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Book: Field Soil Water Regime
Published by: Soil Science Society of America

 

This chapter in FIELD SOIL WATER REGIME

  1.  p. 107-117
    SSSA Special Publication 5.
    Field Soil Water Regime

    R.R. Bruce (ed.)

    ISBN: 978-0-89118-900-8

     

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doi:10.2136/sssaspecpub5.c6

Water Retention and Flow in Layered Soil Profiles1

  1. D. E. Miller2

Abstract

In general, any profile discontinuity that affects pore size distribution will decrease water movement across the discontinuity boundary compared with a uniform profile. If the profile contains a layer less permeable to water than the soil above, water can be transmitted through the soil more rapidly than through the layer and may accumulate above the layer. A coarse layer has a high saturated conductivity, but it ceases to transmit significant amounts of water at relatively low suctions. Thus, the suction in soil above a coarse layer will be lower and the water content higher than in a nonlayered soil. The water retained in soil above a coarse layer is determined by the coarseness of the layer, depth to the layer, and desorption characteristics of the soil. The effects of coarse and slowly permeable layers are similar in that suction distributions are dominated by the nature and position of the layer, and water contents above the layer are related to soil desorption characteristics.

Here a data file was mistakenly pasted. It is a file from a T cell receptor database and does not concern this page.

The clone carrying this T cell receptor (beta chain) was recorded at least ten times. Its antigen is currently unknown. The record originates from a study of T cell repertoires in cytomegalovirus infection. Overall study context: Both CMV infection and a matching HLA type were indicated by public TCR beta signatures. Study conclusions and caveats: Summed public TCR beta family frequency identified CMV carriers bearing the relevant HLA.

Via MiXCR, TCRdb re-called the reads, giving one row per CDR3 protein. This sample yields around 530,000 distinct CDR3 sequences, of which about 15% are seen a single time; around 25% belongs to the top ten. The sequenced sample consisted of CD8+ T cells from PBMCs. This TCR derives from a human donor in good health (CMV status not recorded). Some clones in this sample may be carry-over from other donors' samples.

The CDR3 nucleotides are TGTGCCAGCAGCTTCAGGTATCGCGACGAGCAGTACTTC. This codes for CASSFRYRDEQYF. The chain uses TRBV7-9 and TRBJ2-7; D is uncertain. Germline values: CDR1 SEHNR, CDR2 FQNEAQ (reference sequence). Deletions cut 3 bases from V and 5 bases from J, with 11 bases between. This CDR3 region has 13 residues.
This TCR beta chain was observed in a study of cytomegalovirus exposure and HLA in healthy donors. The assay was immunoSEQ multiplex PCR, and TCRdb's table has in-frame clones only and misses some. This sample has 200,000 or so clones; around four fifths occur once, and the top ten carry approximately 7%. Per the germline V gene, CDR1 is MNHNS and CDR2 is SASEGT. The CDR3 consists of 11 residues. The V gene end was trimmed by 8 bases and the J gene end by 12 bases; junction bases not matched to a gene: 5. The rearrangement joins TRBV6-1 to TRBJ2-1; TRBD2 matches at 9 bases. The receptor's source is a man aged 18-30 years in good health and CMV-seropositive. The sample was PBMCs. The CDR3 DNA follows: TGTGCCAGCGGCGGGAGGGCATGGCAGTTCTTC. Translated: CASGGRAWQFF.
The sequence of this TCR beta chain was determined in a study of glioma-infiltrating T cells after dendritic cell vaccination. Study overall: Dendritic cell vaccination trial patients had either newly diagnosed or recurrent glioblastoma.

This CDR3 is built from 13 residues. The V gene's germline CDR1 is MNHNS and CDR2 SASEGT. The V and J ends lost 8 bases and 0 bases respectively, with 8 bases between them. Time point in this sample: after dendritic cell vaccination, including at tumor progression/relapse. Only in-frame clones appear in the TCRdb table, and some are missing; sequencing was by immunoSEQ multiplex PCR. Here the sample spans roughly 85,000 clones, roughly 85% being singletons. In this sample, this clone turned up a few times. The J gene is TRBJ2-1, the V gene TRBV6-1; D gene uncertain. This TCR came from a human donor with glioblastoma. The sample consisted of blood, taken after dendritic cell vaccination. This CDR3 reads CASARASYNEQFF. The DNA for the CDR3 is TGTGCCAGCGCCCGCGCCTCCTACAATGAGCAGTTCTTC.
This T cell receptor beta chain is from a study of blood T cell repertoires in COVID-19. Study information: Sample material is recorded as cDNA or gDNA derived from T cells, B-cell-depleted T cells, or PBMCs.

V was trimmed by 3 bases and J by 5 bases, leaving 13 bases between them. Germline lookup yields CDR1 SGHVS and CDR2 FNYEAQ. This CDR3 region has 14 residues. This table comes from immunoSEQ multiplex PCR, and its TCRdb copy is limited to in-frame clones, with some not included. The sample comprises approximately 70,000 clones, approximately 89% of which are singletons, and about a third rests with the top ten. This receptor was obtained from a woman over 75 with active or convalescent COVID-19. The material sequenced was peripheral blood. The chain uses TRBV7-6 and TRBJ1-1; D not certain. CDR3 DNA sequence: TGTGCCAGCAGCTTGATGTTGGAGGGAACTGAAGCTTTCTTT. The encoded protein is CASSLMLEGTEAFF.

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Copyright © 1973. Copyright © 1973 by the Soil Science Society of America, Inc., 5585 Guilford Rd., Madison, WI 53711 USA